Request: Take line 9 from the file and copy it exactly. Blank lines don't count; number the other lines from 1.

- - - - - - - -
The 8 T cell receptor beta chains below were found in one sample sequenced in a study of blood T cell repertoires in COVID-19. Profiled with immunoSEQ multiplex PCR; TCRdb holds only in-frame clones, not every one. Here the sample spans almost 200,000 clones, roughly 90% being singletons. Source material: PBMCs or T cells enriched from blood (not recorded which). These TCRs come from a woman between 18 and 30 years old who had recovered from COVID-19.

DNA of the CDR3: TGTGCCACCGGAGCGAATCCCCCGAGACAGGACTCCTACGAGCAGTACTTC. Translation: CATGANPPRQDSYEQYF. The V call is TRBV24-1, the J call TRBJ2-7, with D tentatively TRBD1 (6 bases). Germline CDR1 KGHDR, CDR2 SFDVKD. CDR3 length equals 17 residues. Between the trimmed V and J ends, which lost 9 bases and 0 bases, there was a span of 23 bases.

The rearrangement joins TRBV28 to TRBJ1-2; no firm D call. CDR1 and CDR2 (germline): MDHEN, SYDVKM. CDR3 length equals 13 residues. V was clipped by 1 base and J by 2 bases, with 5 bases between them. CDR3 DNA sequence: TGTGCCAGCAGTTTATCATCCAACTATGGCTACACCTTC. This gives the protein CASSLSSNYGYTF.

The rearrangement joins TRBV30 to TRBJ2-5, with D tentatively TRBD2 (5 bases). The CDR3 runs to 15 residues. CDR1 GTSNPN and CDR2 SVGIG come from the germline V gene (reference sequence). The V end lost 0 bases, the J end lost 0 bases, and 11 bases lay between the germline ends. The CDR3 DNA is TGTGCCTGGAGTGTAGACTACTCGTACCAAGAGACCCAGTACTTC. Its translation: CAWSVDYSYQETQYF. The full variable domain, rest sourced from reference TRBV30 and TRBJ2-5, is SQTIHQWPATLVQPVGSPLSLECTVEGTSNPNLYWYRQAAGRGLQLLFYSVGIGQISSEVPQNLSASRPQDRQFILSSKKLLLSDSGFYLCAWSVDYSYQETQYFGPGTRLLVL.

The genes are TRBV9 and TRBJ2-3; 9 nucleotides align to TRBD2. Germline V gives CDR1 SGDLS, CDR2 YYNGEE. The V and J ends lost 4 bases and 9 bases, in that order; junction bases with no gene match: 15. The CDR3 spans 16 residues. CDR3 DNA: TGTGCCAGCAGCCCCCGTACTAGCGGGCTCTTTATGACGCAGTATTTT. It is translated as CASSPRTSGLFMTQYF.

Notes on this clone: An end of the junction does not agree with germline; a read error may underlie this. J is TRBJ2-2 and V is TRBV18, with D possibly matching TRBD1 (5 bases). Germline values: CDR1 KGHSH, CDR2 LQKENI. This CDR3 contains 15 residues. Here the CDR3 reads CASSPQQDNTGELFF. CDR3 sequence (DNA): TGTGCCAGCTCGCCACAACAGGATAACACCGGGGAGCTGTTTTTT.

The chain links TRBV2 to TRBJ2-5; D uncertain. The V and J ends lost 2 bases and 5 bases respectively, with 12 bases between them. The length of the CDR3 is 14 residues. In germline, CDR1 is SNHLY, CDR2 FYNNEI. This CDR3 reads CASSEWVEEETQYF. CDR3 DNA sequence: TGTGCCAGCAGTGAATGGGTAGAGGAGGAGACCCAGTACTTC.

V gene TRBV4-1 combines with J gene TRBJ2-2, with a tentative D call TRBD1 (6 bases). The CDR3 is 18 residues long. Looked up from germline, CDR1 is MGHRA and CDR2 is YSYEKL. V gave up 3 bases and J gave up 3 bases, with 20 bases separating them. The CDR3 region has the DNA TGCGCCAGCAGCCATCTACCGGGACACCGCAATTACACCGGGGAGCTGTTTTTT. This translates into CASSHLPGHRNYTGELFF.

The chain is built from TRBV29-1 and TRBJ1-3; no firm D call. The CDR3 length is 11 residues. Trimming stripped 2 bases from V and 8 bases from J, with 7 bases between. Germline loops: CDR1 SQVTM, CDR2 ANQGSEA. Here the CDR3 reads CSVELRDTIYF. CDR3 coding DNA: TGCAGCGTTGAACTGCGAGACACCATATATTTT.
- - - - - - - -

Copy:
The chain is built from TRBV29-1 and TRBJ1-3; no firm D call. The CDR3 length is 11 residues. Trimming stripped 2 bases from V and 8 bases from J, with 7 bases between. Germline loops: CDR1 SQVTM, CDR2 ANQGSEA. Here the CDR3 reads CSVELRDTIYF. CDR3 coding DNA: TGCAGCGTTGAACTGCGAGACACCATATATTTT.